Researchers Find Links between Sociodemographic Factors, COVID-19 Preventative Efforts

By David Wise

The study, “Relationship Between Sociodemographic Factors, Perceived COVID-19 Risk and Engagement with Health Protective Behaviors,” which was published in the Southern Medical Journal, analyzed protective health measures Arkansans engaged in during the summer of 2020 to prevent the spread of the coronavirus.

Of the 1,205 participants surveyed, about 97% reported that they commonly wore a face covering in public and washed their hands. However, only 66% of survey participants reported that they would ask friends or family not to visit during the pandemic, and about 72% said they would stay home if they were not feeling ill. Researchers noted that the survey was distributed after a mask mandate was issued in the state of Arkansas.

Researchers also found that certain demographics were more likely to engage in preventative measures than others. Key findings included:

  • Older Arkansans were more likely to engage in preventative measures than younger adults.
  • Women were more likely to engage in preventative measures than men.
  • Black respondents engaged in more health protective measures than any other racial and ethnic group.
  • Respondents with a college degree or more and those with higher annual incomes engaged in more preventative measures than those with lower levels of education and income.

“It is likely that surges in COVID-19 cases in Arkansas were a result of individuals not limiting their physical contact with others outside the home,” said Jennifer Andersen, Ph.D., lead researcher on the study and an assistant professor in the Office of Community Health & Research. “We also know isolation was simply not a choice for many Arkansans, especially in under-resourced communities or for those working in jobs that did not allow for paid time off to properly isolate. Providing support services for communities who need it the most — such as food assistance and connecting communities with affordable health services — will be crucial in future pandemic response plans.”

Researchers also analyzed how fears related to COVID-19 influenced health behaviors, and found that taking functional, preventative measures were helpful in warding off negative psychological reactions to the pandemic. The study also notes, however, that heightened awareness of the dangers posed by the coronavirus may have led to nonprotective behaviors among some Arkansans, such as denial or disengagement in health precautions.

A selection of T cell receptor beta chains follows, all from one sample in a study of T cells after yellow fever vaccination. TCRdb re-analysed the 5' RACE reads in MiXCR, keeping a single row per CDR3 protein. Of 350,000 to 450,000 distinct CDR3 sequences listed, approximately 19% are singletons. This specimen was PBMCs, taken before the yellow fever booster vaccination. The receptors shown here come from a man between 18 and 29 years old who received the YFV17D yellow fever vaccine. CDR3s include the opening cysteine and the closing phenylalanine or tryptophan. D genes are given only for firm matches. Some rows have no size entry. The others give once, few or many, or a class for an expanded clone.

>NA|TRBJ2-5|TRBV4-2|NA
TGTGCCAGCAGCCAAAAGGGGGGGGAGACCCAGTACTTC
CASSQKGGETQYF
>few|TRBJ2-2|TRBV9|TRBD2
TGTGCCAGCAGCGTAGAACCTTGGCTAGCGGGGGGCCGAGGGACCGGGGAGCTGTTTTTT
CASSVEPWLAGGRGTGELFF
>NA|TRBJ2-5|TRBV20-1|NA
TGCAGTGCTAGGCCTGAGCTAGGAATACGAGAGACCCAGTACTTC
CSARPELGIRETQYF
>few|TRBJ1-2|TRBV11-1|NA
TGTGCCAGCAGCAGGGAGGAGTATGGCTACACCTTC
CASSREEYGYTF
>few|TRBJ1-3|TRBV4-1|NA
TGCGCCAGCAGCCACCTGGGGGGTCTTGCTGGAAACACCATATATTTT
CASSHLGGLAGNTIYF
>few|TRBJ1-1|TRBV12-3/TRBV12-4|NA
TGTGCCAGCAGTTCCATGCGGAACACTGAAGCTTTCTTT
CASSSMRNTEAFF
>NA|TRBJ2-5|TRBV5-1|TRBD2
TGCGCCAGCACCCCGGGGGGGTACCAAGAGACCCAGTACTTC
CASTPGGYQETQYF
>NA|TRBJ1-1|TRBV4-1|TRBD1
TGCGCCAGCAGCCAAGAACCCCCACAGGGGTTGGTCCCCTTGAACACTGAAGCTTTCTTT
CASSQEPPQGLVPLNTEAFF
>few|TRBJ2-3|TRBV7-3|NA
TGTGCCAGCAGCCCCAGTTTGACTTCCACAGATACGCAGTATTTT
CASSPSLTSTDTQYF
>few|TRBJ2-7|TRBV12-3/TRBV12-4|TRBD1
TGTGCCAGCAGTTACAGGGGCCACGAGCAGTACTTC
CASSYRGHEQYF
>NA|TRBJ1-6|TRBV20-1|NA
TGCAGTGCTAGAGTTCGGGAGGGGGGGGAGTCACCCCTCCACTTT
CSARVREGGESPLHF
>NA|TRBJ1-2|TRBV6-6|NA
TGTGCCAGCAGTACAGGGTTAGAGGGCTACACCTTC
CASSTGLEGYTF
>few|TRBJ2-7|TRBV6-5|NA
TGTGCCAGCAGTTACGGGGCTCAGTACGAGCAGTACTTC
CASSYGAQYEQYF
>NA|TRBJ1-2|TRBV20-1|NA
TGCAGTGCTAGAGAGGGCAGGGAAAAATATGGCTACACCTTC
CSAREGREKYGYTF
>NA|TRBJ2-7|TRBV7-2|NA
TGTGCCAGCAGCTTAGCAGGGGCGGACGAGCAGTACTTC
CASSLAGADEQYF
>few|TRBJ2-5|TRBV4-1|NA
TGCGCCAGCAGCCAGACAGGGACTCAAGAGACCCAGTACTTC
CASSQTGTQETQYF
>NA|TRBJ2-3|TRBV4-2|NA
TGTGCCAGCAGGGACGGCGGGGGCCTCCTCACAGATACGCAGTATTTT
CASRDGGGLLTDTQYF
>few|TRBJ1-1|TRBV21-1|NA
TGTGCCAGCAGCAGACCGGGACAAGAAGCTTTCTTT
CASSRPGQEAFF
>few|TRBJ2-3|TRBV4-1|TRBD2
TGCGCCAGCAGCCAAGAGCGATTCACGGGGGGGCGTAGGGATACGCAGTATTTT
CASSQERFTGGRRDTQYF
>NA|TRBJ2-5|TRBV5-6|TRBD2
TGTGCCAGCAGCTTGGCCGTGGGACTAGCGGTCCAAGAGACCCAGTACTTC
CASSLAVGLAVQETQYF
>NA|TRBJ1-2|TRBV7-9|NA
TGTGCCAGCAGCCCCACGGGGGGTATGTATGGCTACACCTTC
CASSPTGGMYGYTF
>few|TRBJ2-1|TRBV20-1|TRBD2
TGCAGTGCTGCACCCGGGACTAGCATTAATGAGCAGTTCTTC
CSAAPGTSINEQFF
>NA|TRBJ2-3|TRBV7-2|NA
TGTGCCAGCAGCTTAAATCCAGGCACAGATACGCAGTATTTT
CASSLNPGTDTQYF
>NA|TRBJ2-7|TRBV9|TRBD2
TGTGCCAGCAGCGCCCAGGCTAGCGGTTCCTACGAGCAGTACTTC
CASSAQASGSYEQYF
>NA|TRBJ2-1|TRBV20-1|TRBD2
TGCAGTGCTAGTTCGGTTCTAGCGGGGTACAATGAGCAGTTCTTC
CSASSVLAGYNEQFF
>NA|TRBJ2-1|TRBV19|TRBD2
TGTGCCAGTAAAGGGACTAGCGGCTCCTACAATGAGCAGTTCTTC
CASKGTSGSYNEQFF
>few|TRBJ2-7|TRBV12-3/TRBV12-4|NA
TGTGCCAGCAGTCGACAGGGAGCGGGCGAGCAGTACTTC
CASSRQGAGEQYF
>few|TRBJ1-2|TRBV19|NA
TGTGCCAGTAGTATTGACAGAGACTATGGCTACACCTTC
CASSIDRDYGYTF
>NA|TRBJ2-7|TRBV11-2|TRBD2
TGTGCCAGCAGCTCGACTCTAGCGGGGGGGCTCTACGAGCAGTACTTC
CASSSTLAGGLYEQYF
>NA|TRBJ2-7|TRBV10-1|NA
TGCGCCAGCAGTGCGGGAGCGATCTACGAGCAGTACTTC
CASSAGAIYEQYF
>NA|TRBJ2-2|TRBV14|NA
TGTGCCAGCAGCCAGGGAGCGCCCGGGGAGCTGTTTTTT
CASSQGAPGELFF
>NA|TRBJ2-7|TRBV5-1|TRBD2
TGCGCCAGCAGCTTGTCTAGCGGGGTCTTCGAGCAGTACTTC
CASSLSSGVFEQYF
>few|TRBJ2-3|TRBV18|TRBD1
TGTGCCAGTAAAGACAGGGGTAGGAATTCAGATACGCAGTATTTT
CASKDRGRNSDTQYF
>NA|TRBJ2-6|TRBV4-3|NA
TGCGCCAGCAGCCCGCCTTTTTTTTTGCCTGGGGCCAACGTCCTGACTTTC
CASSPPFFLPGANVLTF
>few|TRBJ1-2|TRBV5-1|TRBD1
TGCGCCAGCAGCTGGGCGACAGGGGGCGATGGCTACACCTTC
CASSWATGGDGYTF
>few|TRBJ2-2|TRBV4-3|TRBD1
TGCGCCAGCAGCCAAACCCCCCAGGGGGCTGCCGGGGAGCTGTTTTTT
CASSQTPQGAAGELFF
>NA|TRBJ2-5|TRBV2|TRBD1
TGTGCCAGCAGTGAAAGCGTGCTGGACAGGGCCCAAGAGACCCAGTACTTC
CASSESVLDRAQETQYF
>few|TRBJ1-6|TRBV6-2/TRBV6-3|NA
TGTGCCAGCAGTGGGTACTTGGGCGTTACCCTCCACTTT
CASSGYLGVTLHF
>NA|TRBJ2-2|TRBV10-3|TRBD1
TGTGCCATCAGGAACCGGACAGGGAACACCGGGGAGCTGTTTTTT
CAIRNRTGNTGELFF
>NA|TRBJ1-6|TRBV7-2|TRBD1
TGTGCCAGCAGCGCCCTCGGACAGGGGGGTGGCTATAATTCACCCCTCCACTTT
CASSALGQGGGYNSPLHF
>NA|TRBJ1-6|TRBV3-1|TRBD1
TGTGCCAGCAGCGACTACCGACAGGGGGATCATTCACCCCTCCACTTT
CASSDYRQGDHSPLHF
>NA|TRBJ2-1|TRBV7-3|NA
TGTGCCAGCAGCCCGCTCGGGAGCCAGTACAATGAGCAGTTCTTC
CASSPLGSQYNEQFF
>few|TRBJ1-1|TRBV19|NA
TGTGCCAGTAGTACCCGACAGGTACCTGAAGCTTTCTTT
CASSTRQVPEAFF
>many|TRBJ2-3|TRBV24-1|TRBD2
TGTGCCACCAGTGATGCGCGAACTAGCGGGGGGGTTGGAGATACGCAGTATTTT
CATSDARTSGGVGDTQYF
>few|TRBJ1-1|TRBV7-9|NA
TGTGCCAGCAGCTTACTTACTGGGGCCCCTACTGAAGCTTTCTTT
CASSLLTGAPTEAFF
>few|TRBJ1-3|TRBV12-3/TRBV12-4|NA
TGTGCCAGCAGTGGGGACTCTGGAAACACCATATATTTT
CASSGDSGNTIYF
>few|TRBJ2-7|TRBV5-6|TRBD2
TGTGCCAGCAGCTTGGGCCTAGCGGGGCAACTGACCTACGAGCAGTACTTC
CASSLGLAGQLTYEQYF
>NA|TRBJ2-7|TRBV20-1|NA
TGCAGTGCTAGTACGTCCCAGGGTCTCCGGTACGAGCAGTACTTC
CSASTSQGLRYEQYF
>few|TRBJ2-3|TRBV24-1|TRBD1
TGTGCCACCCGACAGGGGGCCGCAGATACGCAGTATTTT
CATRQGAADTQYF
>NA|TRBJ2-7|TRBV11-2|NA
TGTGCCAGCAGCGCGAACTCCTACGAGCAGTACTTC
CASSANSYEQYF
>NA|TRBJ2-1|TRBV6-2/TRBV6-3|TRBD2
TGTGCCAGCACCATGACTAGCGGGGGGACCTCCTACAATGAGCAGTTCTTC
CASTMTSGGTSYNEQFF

“Providing clear guidance to protect oneself from getting sick can help that person cope with the obvious stress that’s created by a pandemic,” Andersen said. “Framing protective health behaviors as normal, everyday actions instead of a reaction to a health crisis may be incredibly helpful in future health situations.”

According to the Arkansas Department of Health, there have been about 840,000 cases of COVID-19 reported in Arkansas since the beginning of the pandemic. COVID-19 vaccines have been proven to significantly lessen symptoms of the coronavirus, which has killed more than 11,000 people in Arkansas since 2020. While the number of cases in Arkansas continues to decline, protection against the virus is encouraged by medical officials to avoid serious illness or death.

COVID-19 vaccines are available to anyone five years of age and older. The Pfizer-BioNTech booster shots are available to anyone five years and older, and the Moderna shots are available to anyone 18 and older. The Centers for Disease Control and Prevention recommend booster shots for persons five months after their initial series of vaccines.

Vaccines and booster shots have been made available to the public at no cost. For more information about COVID-19, including resources, mobile vaccine events and education, visit

Transportation to COVID-19 vaccine clinics is available through United Way/211. For more information or to schedule your ride, visit or call 211.

UAMS is the state’s only health sciences university, with colleges of Medicine, Nursing, Pharmacy, Health Professions and Public Health; a graduate school; a hospital; a main campus in Little Rock; a Northwest Arkansas regional campus in Fayetteville; a statewide network of regional campuses; and seven institutes: the Winthrop P. Rockefeller Cancer Institute, Jackson T. Stephens Spine & Neurosciences Institute, Harvey & Bernice Jones Eye Institute, Psychiatric Research Institute, Donald W. Reynolds Institute on Aging, Translational Research Institute and Institute for Digital Health & Innovation. UAMS includes UAMS Health, a statewide health system that encompasses all of UAMS’ clinical enterprise. UAMS is the only adult Level 1 trauma center in the state. U.S. News & World Report recognized UAMS Medical Center as a Best Hospital for 2021-22; ranked its ear, nose and throat program among the top 50 nationwide for the third year; and named five areas as high performing — colon cancer surgery, diabetes, hip replacement, knee replacement and stroke. UAMS has 3,047 students, 873 medical residents and fellows, and six dental residents. It is the state’s largest public employer with more than 11,000 employees, including 1,200 physicians who provide care to patients at UAMS, its regional campuses, Arkansas Children’s, the VA Medical Center and Baptist Health. Visit or Find us on Facebook, Twitter, YouTube or Instagram.

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